David – Shenandoah Valley, May 1864
Two days later our lives took another turn. Making my rounds, I walked from my walnut trees to the pine grove at the front end of our lane. From a distance, it appeared that nettles had been piled on rock in a manner different than I remembered. Approaching, I stopped suddenly. Inching closer, a bare foot stuck out. Not a rock, but a rounded back—a body curled. I tapped and dug at the soaked earth with the toe of my boot. A mangled hand. I could not do more alone.
I found Delilah inside and motioned for her to join me on the porch. Abigail saw my spooked eyes and followed. We are past hiding or protecting. “We have a Visitor. Not the best.” I grabbed a burlap bag hanging from a porch nail and retraced slowly, my women following, wordless. We stood, breathless, surrounding the still body.
Delilah took the bag from me and gently brushed off pine needles. “Must have come in search.”
“No sign of scuffle,” I said. “How he got this far . . .” We stood silent. No way to know—only conjecture. A ripped coat, soaked with dried blood, blended into dirt and needles.
“What are we to do?” Abigail asked, looking about, as if an attacker lurked.
“Appears—Union,” Delilah said. “But how can we contact officials?”
“Only bury and leave a marker,” I said. “One of the many. Unknown. Left to die, far from home. This foreign place. Wandered away, probably from fighting. Ours—to care for.”
“Like a son,” Abigail whispered.
“Yes,” I whispered back.
“But . . .” Delilah began, only to swallow her thought.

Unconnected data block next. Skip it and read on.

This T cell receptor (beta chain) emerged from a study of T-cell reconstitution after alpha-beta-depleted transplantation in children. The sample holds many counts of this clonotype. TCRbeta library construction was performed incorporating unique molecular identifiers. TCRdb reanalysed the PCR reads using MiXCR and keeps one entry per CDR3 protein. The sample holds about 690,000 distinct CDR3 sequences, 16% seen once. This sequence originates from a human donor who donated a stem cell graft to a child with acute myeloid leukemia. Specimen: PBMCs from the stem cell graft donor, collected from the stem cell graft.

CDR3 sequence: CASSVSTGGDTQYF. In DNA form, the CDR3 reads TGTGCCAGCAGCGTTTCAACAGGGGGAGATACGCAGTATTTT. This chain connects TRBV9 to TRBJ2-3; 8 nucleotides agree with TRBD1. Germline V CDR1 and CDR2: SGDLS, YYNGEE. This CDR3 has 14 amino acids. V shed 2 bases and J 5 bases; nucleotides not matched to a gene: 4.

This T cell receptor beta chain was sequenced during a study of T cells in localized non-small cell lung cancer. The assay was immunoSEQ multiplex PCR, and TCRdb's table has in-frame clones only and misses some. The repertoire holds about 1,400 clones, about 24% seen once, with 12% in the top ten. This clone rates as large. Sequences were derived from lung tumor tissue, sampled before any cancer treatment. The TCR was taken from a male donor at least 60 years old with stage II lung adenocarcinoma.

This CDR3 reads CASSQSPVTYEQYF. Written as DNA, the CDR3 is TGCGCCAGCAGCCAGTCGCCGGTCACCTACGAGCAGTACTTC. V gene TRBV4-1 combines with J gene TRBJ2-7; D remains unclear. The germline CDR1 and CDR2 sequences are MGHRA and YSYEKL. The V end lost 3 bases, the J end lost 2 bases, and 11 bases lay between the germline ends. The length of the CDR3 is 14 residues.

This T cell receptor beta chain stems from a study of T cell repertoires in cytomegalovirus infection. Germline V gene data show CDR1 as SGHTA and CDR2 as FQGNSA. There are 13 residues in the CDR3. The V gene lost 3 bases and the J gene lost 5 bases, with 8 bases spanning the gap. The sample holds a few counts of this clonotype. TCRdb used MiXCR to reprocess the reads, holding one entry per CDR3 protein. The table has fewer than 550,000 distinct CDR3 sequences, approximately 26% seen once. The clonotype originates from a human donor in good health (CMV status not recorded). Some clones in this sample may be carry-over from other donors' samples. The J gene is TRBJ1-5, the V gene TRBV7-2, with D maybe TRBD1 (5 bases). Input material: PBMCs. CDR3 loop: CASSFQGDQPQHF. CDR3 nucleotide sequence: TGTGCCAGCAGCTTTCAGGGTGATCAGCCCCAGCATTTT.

“Not boards enough to fashion a coffin,” I said.
“The earth will cradle,” Abigail said.
Delilah and I set about to dig a grave in the pine grove. We took turns opening clay ground, sticky from heavy rains.
Abigail used a broken limb to measure the needed length and width. The man had not been tall. I asked Delilah to fetch water and the shovel, my mouth dry; Abigail brought my long-handled knife, found an old piece of muslin from years ago, when we had tried to raise tobacco.
While alone, I poked in vain for identification, the chest too caved to molest.
When my women returned, we rolled the body, face up, onto muslin— enough cloth to grab the ends. We scarce talked. I cut off two buttons from the man’s coat; Delilah pointed to a patch from the jacket arm as well, but I shook my head. I nodded for my women to take the foot end, and I grabbed at muslin beyond the man’s head. Together we lifted the body into the grave, covered the dark eyeballs with last year’s oak leaves. We stood, arms linked along one side, silent in prayers.
“All who die, die in the Lord,” Delilah said.
I was even more startled when Abigail said, “All is well with those who believe.”
I could not stay silent. “In the name of the Father, the Son, and the Holy Ghost.”
Again, Delilah and I took turns, tentative in covering the body with light scoops of packed dirt. Abigail made trips to the closest field and returned with stones we had removed to the edge years ago. In the end, we all carried rock and stone to place atop the mounded dirt. “There may be caving,” I said.
We marked the head end—flat stone piled atop stone—until Delilah said, “Enough.”